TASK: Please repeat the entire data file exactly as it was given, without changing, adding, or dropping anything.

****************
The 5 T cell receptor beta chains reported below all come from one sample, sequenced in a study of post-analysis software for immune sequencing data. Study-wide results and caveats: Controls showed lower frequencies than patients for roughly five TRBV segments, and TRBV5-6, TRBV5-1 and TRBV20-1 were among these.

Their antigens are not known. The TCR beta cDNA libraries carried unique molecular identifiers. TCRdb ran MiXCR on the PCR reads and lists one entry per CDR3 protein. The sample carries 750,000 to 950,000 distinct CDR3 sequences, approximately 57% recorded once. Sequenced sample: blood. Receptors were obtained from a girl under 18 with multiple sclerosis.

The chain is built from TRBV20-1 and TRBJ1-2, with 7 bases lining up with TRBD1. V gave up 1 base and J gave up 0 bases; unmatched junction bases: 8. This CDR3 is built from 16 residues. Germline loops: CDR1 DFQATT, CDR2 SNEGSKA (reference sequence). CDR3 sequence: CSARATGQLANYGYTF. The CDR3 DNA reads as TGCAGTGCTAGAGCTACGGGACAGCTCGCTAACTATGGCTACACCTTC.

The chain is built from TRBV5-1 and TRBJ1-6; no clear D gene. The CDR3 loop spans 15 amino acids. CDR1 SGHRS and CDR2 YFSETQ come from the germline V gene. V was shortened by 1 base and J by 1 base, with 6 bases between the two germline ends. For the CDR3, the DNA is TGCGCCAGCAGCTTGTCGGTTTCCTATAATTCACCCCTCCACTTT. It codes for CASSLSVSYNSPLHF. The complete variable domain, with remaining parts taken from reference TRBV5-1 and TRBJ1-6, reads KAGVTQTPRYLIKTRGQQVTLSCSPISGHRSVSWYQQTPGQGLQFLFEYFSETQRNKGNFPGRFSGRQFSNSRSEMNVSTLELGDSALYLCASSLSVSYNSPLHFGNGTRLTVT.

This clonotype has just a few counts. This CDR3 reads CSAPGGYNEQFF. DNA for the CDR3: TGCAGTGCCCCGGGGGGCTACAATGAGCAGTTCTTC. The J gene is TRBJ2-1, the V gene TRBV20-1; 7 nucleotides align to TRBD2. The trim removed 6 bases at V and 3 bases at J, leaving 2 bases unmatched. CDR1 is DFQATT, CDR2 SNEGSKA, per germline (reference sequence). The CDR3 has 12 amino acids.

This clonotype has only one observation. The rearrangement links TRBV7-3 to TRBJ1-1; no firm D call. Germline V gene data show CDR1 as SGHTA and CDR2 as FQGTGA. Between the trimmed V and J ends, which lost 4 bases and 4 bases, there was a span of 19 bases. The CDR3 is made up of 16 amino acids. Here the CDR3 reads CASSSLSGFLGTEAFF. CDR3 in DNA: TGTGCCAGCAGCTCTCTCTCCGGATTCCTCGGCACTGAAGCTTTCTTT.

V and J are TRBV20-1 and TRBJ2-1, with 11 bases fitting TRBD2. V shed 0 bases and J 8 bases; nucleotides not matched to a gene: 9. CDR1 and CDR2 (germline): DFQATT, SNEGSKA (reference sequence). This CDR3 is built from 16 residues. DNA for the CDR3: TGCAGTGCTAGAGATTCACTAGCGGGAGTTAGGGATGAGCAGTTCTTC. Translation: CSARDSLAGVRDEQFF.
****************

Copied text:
The 5 T cell receptor beta chains reported below all come from one sample, sequenced in a study of post-analysis software for immune sequencing data. Study-wide results and caveats: Controls showed lower frequencies than patients for roughly five TRBV segments, and TRBV5-6, TRBV5-1 and TRBV20-1 were among these.

Their antigens are not known. The TCR beta cDNA libraries carried unique molecular identifiers. TCRdb ran MiXCR on the PCR reads and lists one entry per CDR3 protein. The sample carries 750,000 to 950,000 distinct CDR3 sequences, approximately 57% recorded once. Sequenced sample: blood. Receptors were obtained from a girl under 18 with multiple sclerosis.

The chain is built from TRBV20-1 and TRBJ1-2, with 7 bases lining up with TRBD1. V gave up 1 base and J gave up 0 bases; unmatched junction bases: 8. This CDR3 is built from 16 residues. Germline loops: CDR1 DFQATT, CDR2 SNEGSKA (reference sequence). CDR3 sequence: CSARATGQLANYGYTF. The CDR3 DNA reads as TGCAGTGCTAGAGCTACGGGACAGCTCGCTAACTATGGCTACACCTTC.

The chain is built from TRBV5-1 and TRBJ1-6; no clear D gene. The CDR3 loop spans 15 amino acids. CDR1 SGHRS and CDR2 YFSETQ come from the germline V gene. V was shortened by 1 base and J by 1 base, with 6 bases between the two germline ends. For the CDR3, the DNA is TGCGCCAGCAGCTTGTCGGTTTCCTATAATTCACCCCTCCACTTT. It codes for CASSLSVSYNSPLHF. The complete variable domain, with remaining parts taken from reference TRBV5-1 and TRBJ1-6, reads KAGVTQTPRYLIKTRGQQVTLSCSPISGHRSVSWYQQTPGQGLQFLFEYFSETQRNKGNFPGRFSGRQFSNSRSEMNVSTLELGDSALYLCASSLSVSYNSPLHFGNGTRLTVT.

This clonotype has just a few counts. This CDR3 reads CSAPGGYNEQFF. DNA for the CDR3: TGCAGTGCCCCGGGGGGCTACAATGAGCAGTTCTTC. The J gene is TRBJ2-1, the V gene TRBV20-1; 7 nucleotides align to TRBD2. The trim removed 6 bases at V and 3 bases at J, leaving 2 bases unmatched. CDR1 is DFQATT, CDR2 SNEGSKA, per germline (reference sequence). The CDR3 has 12 amino acids.

This clonotype has only one observation. The rearrangement links TRBV7-3 to TRBJ1-1; no firm D call. Germline V gene data show CDR1 as SGHTA and CDR2 as FQGTGA. Between the trimmed V and J ends, which lost 4 bases and 4 bases, there was a span of 19 bases. The CDR3 is made up of 16 amino acids. Here the CDR3 reads CASSSLSGFLGTEAFF. CDR3 in DNA: TGTGCCAGCAGCTCTCTCTCCGGATTCCTCGGCACTGAAGCTTTCTTT.

V and J are TRBV20-1 and TRBJ2-1, with 11 bases fitting TRBD2. V shed 0 bases and J 8 bases; nucleotides not matched to a gene: 9. CDR1 and CDR2 (germline): DFQATT, SNEGSKA (reference sequence). This CDR3 is built from 16 residues. DNA for the CDR3: TGCAGTGCTAGAGATTCACTAGCGGGAGTTAGGGATGAGCAGTTCTTC. Translation: CSARDSLAGVRDEQFF.